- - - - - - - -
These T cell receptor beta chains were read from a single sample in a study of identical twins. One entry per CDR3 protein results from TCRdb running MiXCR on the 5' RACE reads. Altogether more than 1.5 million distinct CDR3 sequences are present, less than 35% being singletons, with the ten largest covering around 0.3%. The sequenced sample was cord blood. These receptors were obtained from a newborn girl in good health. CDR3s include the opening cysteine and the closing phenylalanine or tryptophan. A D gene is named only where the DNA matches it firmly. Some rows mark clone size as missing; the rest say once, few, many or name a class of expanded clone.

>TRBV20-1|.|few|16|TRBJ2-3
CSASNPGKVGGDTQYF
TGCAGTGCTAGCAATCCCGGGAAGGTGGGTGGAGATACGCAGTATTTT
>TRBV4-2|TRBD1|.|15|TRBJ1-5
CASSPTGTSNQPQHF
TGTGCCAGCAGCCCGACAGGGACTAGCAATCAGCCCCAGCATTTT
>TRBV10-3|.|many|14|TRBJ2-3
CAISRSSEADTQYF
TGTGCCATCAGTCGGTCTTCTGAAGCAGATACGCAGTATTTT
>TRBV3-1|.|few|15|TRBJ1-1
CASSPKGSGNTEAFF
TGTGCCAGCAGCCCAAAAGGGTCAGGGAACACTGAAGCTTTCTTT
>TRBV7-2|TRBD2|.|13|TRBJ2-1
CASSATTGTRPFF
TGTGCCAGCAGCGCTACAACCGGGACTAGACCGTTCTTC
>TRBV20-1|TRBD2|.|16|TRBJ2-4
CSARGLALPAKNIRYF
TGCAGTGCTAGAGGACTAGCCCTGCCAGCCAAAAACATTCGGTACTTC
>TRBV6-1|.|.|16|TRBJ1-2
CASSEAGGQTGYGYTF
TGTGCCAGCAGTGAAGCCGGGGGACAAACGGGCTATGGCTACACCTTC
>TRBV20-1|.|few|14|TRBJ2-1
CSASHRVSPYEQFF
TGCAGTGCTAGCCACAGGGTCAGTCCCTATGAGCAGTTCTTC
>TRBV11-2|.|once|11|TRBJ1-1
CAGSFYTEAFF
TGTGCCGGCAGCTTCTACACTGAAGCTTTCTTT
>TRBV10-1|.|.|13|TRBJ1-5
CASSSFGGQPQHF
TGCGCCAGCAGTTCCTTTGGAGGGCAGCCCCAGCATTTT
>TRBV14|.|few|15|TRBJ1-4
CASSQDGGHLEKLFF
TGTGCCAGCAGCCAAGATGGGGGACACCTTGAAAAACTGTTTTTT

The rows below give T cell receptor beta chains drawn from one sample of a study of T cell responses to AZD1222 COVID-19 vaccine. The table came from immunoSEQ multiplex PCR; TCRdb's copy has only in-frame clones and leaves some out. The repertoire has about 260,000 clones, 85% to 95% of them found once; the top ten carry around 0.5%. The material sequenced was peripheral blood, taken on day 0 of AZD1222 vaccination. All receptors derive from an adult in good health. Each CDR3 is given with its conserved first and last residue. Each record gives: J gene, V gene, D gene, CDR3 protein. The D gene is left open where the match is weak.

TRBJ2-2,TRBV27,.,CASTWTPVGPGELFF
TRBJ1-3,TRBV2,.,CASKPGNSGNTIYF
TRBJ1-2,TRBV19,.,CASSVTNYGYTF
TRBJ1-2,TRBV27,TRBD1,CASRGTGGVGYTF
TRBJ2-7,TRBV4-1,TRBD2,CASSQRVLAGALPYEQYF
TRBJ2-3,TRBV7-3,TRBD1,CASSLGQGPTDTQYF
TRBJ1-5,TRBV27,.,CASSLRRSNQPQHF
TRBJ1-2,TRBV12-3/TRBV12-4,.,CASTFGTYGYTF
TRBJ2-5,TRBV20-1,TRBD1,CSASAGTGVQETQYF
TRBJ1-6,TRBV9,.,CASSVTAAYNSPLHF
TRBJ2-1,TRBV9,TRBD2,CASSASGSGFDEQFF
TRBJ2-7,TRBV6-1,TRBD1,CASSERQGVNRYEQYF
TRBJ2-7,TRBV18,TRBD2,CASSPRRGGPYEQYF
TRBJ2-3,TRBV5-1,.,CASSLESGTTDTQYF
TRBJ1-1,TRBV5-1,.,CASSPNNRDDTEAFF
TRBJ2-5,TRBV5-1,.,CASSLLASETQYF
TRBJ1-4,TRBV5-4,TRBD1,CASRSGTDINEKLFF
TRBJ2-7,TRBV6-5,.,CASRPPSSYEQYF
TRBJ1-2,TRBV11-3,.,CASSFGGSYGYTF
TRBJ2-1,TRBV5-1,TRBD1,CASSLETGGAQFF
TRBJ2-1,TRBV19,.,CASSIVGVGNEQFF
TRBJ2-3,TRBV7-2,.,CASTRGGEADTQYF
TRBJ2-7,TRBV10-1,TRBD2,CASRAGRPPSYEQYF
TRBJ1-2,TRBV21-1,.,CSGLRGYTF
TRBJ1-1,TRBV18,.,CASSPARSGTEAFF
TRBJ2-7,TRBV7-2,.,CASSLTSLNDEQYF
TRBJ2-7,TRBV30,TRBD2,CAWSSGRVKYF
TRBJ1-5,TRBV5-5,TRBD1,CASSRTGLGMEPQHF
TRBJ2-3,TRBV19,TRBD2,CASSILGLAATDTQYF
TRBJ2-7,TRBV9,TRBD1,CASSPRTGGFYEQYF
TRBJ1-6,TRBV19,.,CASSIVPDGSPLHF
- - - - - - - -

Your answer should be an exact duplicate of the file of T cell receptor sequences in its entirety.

These T cell receptor beta chains were read from a single sample in a study of identical twins. One entry per CDR3 protein results from TCRdb running MiXCR on the 5' RACE reads. Altogether more than 1.5 million distinct CDR3 sequences are present, less than 35% being singletons, with the ten largest covering around 0.3%. The sequenced sample was cord blood. These receptors were obtained from a newborn girl in good health. CDR3s include the opening cysteine and the closing phenylalanine or tryptophan. A D gene is named only where the DNA matches it firmly. Some rows mark clone size as missing; the rest say once, few, many or name a class of expanded clone.

>TRBV20-1|.|few|16|TRBJ2-3
CSASNPGKVGGDTQYF
TGCAGTGCTAGCAATCCCGGGAAGGTGGGTGGAGATACGCAGTATTTT
>TRBV4-2|TRBD1|.|15|TRBJ1-5
CASSPTGTSNQPQHF
TGTGCCAGCAGCCCGACAGGGACTAGCAATCAGCCCCAGCATTTT
>TRBV10-3|.|many|14|TRBJ2-3
CAISRSSEADTQYF
TGTGCCATCAGTCGGTCTTCTGAAGCAGATACGCAGTATTTT
>TRBV3-1|.|few|15|TRBJ1-1
CASSPKGSGNTEAFF
TGTGCCAGCAGCCCAAAAGGGTCAGGGAACACTGAAGCTTTCTTT
>TRBV7-2|TRBD2|.|13|TRBJ2-1
CASSATTGTRPFF
TGTGCCAGCAGCGCTACAACCGGGACTAGACCGTTCTTC
>TRBV20-1|TRBD2|.|16|TRBJ2-4
CSARGLALPAKNIRYF
TGCAGTGCTAGAGGACTAGCCCTGCCAGCCAAAAACATTCGGTACTTC
>TRBV6-1|.|.|16|TRBJ1-2
CASSEAGGQTGYGYTF
TGTGCCAGCAGTGAAGCCGGGGGACAAACGGGCTATGGCTACACCTTC
>TRBV20-1|.|few|14|TRBJ2-1
CSASHRVSPYEQFF
TGCAGTGCTAGCCACAGGGTCAGTCCCTATGAGCAGTTCTTC
>TRBV11-2|.|once|11|TRBJ1-1
CAGSFYTEAFF
TGTGCCGGCAGCTTCTACACTGAAGCTTTCTTT
>TRBV10-1|.|.|13|TRBJ1-5
CASSSFGGQPQHF
TGCGCCAGCAGTTCCTTTGGAGGGCAGCCCCAGCATTTT
>TRBV14|.|few|15|TRBJ1-4
CASSQDGGHLEKLFF
TGTGCCAGCAGCCAAGATGGGGGACACCTTGAAAAACTGTTTTTT

The rows below give T cell receptor beta chains drawn from one sample of a study of T cell responses to AZD1222 COVID-19 vaccine. The table came from immunoSEQ multiplex PCR; TCRdb's copy has only in-frame clones and leaves some out. The repertoire has about 260,000 clones, 85% to 95% of them found once; the top ten carry around 0.5%. The material sequenced was peripheral blood, taken on day 0 of AZD1222 vaccination. All receptors derive from an adult in good health. Each CDR3 is given with its conserved first and last residue. Each record gives: J gene, V gene, D gene, CDR3 protein. The D gene is left open where the match is weak.

TRBJ2-2,TRBV27,.,CASTWTPVGPGELFF
TRBJ1-3,TRBV2,.,CASKPGNSGNTIYF
TRBJ1-2,TRBV19,.,CASSVTNYGYTF
TRBJ1-2,TRBV27,TRBD1,CASRGTGGVGYTF
TRBJ2-7,TRBV4-1,TRBD2,CASSQRVLAGALPYEQYF
TRBJ2-3,TRBV7-3,TRBD1,CASSLGQGPTDTQYF
TRBJ1-5,TRBV27,.,CASSLRRSNQPQHF
TRBJ1-2,TRBV12-3/TRBV12-4,.,CASTFGTYGYTF
TRBJ2-5,TRBV20-1,TRBD1,CSASAGTGVQETQYF
TRBJ1-6,TRBV9,.,CASSVTAAYNSPLHF
TRBJ2-1,TRBV9,TRBD2,CASSASGSGFDEQFF
TRBJ2-7,TRBV6-1,TRBD1,CASSERQGVNRYEQYF
TRBJ2-7,TRBV18,TRBD2,CASSPRRGGPYEQYF
TRBJ2-3,TRBV5-1,.,CASSLESGTTDTQYF
TRBJ1-1,TRBV5-1,.,CASSPNNRDDTEAFF
TRBJ2-5,TRBV5-1,.,CASSLLASETQYF
TRBJ1-4,TRBV5-4,TRBD1,CASRSGTDINEKLFF
TRBJ2-7,TRBV6-5,.,CASRPPSSYEQYF
TRBJ1-2,TRBV11-3,.,CASSFGGSYGYTF
TRBJ2-1,TRBV5-1,TRBD1,CASSLETGGAQFF
TRBJ2-1,TRBV19,.,CASSIVGVGNEQFF
TRBJ2-3,TRBV7-2,.,CASTRGGEADTQYF
TRBJ2-7,TRBV10-1,TRBD2,CASRAGRPPSYEQYF
TRBJ1-2,TRBV21-1,.,CSGLRGYTF
TRBJ1-1,TRBV18,.,CASSPARSGTEAFF
TRBJ2-7,TRBV7-2,.,CASSLTSLNDEQYF
TRBJ2-7,TRBV30,TRBD2,CAWSSGRVKYF
TRBJ1-5,TRBV5-5,TRBD1,CASSRTGLGMEPQHF
TRBJ2-3,TRBV19,TRBD2,CASSILGLAATDTQYF
TRBJ2-7,TRBV9,TRBD1,CASSPRTGGFYEQYF
TRBJ1-6,TRBV19,.,CASSIVPDGSPLHF